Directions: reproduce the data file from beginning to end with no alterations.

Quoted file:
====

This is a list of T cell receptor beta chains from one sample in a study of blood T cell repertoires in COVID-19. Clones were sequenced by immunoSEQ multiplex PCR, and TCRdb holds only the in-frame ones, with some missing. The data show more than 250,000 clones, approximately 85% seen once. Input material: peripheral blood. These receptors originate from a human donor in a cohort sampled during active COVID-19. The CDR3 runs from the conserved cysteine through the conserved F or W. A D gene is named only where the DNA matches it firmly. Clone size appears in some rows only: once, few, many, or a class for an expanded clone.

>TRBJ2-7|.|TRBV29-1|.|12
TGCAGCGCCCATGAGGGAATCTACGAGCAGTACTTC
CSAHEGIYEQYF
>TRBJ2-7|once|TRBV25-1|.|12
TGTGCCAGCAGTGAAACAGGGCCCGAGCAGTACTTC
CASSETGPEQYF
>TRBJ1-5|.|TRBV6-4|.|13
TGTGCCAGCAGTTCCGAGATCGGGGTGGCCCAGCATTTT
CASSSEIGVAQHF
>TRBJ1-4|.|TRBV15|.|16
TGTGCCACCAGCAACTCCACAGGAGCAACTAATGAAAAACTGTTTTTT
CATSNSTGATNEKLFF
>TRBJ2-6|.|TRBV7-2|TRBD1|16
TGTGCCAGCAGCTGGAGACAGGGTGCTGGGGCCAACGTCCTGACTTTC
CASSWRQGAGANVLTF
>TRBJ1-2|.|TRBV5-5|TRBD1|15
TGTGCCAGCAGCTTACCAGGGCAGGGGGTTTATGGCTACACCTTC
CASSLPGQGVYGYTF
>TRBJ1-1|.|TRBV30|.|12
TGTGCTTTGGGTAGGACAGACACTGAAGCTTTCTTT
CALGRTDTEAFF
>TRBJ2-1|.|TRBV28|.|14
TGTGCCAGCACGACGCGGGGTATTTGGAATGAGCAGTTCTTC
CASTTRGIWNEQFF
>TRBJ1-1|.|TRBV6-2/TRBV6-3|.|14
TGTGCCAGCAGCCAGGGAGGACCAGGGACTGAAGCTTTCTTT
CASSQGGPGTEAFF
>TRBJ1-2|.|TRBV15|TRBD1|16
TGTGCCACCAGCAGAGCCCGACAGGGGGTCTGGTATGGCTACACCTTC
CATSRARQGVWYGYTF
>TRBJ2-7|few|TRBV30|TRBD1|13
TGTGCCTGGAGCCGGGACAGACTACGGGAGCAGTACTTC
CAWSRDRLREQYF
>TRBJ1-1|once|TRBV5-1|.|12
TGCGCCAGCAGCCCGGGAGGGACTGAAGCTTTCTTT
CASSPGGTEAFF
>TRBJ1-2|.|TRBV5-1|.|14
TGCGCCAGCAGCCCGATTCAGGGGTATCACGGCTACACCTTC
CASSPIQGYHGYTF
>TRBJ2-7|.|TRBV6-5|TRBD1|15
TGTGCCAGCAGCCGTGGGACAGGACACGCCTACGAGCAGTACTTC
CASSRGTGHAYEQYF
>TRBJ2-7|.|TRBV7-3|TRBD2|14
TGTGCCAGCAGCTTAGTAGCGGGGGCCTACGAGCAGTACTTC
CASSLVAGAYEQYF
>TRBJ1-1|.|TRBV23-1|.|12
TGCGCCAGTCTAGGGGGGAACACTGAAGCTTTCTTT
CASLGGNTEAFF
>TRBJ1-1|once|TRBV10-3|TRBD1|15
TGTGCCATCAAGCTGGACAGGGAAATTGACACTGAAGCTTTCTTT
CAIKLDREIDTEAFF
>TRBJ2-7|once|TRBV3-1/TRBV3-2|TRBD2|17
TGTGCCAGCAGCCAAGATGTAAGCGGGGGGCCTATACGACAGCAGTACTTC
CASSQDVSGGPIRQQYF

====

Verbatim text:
This is a list of T cell receptor beta chains from one sample in a study of blood T cell repertoires in COVID-19. Clones were sequenced by immunoSEQ multiplex PCR, and TCRdb holds only the in-frame ones, with some missing. The data show more than 250,000 clones, approximately 85% seen once. Input material: peripheral blood. These receptors originate from a human donor in a cohort sampled during active COVID-19. The CDR3 runs from the conserved cysteine through the conserved F or W. A D gene is named only where the DNA matches it firmly. Clone size appears in some rows only: once, few, many, or a class for an expanded clone.

>TRBJ2-7|.|TRBV29-1|.|12
TGCAGCGCCCATGAGGGAATCTACGAGCAGTACTTC
CSAHEGIYEQYF
>TRBJ2-7|once|TRBV25-1|.|12
TGTGCCAGCAGTGAAACAGGGCCCGAGCAGTACTTC
CASSETGPEQYF
>TRBJ1-5|.|TRBV6-4|.|13
TGTGCCAGCAGTTCCGAGATCGGGGTGGCCCAGCATTTT
CASSSEIGVAQHF
>TRBJ1-4|.|TRBV15|.|16
TGTGCCACCAGCAACTCCACAGGAGCAACTAATGAAAAACTGTTTTTT
CATSNSTGATNEKLFF
>TRBJ2-6|.|TRBV7-2|TRBD1|16
TGTGCCAGCAGCTGGAGACAGGGTGCTGGGGCCAACGTCCTGACTTTC
CASSWRQGAGANVLTF
>TRBJ1-2|.|TRBV5-5|TRBD1|15
TGTGCCAGCAGCTTACCAGGGCAGGGGGTTTATGGCTACACCTTC
CASSLPGQGVYGYTF
>TRBJ1-1|.|TRBV30|.|12
TGTGCTTTGGGTAGGACAGACACTGAAGCTTTCTTT
CALGRTDTEAFF
>TRBJ2-1|.|TRBV28|.|14
TGTGCCAGCACGACGCGGGGTATTTGGAATGAGCAGTTCTTC
CASTTRGIWNEQFF
>TRBJ1-1|.|TRBV6-2/TRBV6-3|.|14
TGTGCCAGCAGCCAGGGAGGACCAGGGACTGAAGCTTTCTTT
CASSQGGPGTEAFF
>TRBJ1-2|.|TRBV15|TRBD1|16
TGTGCCACCAGCAGAGCCCGACAGGGGGTCTGGTATGGCTACACCTTC
CATSRARQGVWYGYTF
>TRBJ2-7|few|TRBV30|TRBD1|13
TGTGCCTGGAGCCGGGACAGACTACGGGAGCAGTACTTC
CAWSRDRLREQYF
>TRBJ1-1|once|TRBV5-1|.|12
TGCGCCAGCAGCCCGGGAGGGACTGAAGCTTTCTTT
CASSPGGTEAFF
>TRBJ1-2|.|TRBV5-1|.|14
TGCGCCAGCAGCCCGATTCAGGGGTATCACGGCTACACCTTC
CASSPIQGYHGYTF
>TRBJ2-7|.|TRBV6-5|TRBD1|15
TGTGCCAGCAGCCGTGGGACAGGACACGCCTACGAGCAGTACTTC
CASSRGTGHAYEQYF
>TRBJ2-7|.|TRBV7-3|TRBD2|14
TGTGCCAGCAGCTTAGTAGCGGGGGCCTACGAGCAGTACTTC
CASSLVAGAYEQYF
>TRBJ1-1|.|TRBV23-1|.|12
TGCGCCAGTCTAGGGGGGAACACTGAAGCTTTCTTT
CASLGGNTEAFF
>TRBJ1-1|once|TRBV10-3|TRBD1|15
TGTGCCATCAAGCTGGACAGGGAAATTGACACTGAAGCTTTCTTT
CAIKLDREIDTEAFF
>TRBJ2-7|once|TRBV3-1/TRBV3-2|TRBD2|17
TGTGCCAGCAGCCAAGATGTAAGCGGGGGGCCTATACGACAGCAGTACTTC
CASSQDVSGGPIRQQYF